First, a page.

The systematic confiscation of Mapuche territories and their resources by the state and private landowners has relegated the Mapuche community to marginal status and extreme poverty. The Mapuche currently present with the highest statistics for infant mortality, malnutrition, unemployment, alcoholism, illiteracy (more than 20% of the rural population, predominantly Mapuche, are illiterate in contrast to a 5% national average). Because of lack of medical care, nutrition, and other basic necessities, Mapuche have a life expectancy ten years shorter than the rest of the Chilean population, according to a recent statistical survey of poverty in Chile. To this can be added racial discrimination which does not have limits in Chile. The education system is discriminatory in that it does not recognise indigenous cultures. There is discrimination in the workplace and in governmental institutions, to the extent that even the wearing of traditional dress can incite hostility. This last point, which in any civilized nation would be considered an aberration, an affront or a national scandal, is in Chile an accepted norm, a reality which the Mapuche must confront daily.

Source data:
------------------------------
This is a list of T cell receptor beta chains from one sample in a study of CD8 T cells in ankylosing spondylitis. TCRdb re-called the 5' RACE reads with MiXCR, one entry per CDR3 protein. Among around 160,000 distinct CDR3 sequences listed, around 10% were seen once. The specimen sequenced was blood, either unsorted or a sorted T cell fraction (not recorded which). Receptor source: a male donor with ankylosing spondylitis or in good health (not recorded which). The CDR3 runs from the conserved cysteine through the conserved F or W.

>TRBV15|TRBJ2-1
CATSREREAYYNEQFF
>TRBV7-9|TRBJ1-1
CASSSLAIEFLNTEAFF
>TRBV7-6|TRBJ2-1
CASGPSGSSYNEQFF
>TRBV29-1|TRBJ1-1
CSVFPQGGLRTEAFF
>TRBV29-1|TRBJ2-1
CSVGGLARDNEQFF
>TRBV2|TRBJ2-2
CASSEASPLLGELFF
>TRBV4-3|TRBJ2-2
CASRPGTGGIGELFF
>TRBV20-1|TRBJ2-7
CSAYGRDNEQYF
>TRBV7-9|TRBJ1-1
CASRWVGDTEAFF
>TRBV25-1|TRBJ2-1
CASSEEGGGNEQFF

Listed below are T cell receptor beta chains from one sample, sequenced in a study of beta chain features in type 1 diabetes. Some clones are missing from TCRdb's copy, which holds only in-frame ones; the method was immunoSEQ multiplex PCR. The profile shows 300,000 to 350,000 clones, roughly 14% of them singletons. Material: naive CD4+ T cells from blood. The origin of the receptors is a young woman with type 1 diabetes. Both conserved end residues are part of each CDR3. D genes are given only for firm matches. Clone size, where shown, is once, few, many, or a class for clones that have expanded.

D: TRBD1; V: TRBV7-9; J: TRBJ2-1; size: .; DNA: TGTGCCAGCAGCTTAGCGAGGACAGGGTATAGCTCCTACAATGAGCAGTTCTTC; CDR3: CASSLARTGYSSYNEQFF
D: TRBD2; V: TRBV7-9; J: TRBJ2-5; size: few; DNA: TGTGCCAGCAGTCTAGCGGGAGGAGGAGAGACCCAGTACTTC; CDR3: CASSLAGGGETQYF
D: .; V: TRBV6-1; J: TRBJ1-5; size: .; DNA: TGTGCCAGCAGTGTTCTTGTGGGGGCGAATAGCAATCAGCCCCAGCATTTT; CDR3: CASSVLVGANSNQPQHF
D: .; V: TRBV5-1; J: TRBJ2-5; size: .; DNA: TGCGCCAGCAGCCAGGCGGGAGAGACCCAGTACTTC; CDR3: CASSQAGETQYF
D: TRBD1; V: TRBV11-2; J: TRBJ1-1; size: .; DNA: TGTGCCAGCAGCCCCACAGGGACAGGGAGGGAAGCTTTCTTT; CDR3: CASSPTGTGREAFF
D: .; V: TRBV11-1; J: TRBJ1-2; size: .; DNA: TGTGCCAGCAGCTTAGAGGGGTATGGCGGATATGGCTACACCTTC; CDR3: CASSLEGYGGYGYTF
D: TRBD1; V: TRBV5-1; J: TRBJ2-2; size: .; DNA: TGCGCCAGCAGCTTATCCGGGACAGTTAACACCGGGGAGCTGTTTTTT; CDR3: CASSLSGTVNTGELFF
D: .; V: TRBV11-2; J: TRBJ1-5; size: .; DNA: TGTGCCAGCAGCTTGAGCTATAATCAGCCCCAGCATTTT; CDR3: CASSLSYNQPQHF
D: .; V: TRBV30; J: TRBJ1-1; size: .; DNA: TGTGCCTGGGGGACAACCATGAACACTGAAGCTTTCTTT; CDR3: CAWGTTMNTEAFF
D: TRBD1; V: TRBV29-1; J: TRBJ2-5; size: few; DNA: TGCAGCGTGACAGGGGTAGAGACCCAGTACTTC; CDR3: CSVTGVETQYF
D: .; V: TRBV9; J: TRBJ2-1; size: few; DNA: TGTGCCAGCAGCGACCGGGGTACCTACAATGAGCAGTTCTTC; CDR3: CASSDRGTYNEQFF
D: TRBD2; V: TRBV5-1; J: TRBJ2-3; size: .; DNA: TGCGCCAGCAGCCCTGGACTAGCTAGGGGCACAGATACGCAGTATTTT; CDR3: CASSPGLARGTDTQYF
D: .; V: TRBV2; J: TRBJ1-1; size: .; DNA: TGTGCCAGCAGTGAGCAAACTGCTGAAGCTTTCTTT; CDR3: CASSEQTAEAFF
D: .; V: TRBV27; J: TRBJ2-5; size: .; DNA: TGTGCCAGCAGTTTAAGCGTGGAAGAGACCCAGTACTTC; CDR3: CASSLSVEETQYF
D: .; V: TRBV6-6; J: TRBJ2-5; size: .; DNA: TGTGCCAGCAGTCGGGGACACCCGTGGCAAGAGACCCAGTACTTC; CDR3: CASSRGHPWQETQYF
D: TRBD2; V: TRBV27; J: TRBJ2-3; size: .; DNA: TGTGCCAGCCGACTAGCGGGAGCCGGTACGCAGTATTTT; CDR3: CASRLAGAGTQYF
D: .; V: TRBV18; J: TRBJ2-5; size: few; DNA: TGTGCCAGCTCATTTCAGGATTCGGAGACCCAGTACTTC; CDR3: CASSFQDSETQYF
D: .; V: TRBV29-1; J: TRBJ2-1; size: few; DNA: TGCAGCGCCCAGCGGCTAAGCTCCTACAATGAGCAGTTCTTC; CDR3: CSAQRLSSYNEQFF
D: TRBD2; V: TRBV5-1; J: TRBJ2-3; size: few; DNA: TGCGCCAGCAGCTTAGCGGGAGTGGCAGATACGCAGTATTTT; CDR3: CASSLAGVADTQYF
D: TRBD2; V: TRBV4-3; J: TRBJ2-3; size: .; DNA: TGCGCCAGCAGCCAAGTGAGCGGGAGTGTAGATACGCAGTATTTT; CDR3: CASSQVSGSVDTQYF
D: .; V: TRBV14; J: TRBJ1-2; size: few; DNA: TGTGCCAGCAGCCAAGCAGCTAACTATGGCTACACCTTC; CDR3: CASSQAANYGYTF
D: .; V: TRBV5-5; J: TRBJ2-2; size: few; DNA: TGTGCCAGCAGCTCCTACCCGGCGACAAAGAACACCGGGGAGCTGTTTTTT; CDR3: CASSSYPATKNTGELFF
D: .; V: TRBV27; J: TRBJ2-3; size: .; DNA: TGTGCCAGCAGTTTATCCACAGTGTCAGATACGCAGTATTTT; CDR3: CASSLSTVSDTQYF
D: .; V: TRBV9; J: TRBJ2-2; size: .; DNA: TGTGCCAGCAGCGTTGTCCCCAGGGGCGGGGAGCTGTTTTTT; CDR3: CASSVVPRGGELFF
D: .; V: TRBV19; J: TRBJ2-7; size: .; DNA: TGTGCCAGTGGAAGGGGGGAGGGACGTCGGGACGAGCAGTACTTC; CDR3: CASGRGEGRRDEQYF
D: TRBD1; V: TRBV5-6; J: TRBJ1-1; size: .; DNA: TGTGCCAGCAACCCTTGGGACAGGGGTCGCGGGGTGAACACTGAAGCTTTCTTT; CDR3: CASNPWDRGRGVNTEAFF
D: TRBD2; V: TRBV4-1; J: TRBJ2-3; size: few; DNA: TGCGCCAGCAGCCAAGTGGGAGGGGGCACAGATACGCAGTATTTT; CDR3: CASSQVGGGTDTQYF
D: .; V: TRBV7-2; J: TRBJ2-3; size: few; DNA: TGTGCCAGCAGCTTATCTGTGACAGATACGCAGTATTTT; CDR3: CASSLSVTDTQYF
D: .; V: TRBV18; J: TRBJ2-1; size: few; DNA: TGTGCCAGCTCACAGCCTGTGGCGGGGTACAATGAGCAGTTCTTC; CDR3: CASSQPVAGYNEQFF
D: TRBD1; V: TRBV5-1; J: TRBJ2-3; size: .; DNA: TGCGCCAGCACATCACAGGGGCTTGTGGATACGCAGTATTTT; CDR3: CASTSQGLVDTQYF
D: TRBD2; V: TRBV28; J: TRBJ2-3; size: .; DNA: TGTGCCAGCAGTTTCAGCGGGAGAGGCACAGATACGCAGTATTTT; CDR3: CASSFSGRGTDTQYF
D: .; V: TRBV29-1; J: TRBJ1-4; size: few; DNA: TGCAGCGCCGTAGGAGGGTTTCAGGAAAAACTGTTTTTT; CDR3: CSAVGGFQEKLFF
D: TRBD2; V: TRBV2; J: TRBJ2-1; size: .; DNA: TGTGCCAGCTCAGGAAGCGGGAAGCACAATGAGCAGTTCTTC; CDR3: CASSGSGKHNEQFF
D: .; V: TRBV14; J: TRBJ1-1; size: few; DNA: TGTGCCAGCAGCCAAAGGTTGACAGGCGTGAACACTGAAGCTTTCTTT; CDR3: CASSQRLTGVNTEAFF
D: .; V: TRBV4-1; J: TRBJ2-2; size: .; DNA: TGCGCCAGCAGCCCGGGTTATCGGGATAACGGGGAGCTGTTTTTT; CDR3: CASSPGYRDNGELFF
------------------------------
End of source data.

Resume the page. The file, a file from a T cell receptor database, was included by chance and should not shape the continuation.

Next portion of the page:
The dramatic events which are occuring in the south of Chile are a direct consequence of an insensitive government and politics, which, far from solving problems, is rendering them more acute. The conflicts over confiscation of Mapuche land are continuing without resolution. Development and infrastructure programmes in Mapuche regions are not benefiting the people, on the contrary they are depriving the Mapuche of their own resources and are being carried out without the consent of those involved and in contravention of the Indigenous Law No 19.253. The general use of double standards of justice between the Mapuche and other Chileans, plus racist and discriminatory treatment by the "forces of order", have only served to confirm Mapuche suspicions over government proposals concerning "the indigenous problem". The lack of any solution which might allow a stable dignified future to be envisioned for the enpoverished communities has created demoralisation and frustration. This is today being expressed in outbreaks of active protest, albeit non-violent, in different parts of Mapuche territory. The government responce is repression and violence. Large contingents of police, together with private security guards from forestry companies, are sent in, interrupting traditional agricultural patterns of work and sowing terror in the small Mapuche communities. Witness statements indicate that the agencies for private security guards used by forestry companies are formed and administered by ex-soldiers and ex-agents of DINA-CNI (National Centre of Intelligence), professional criminals who should be jailed for crimes committed during the Pinochet administration. These people are sent out against defenceless Mapuche communities. Violations of human rights are committed with the apparent blessing of local authorities, in an atmosphere created deliberately by the media which promotes their own interests and justifies the repression and police methods.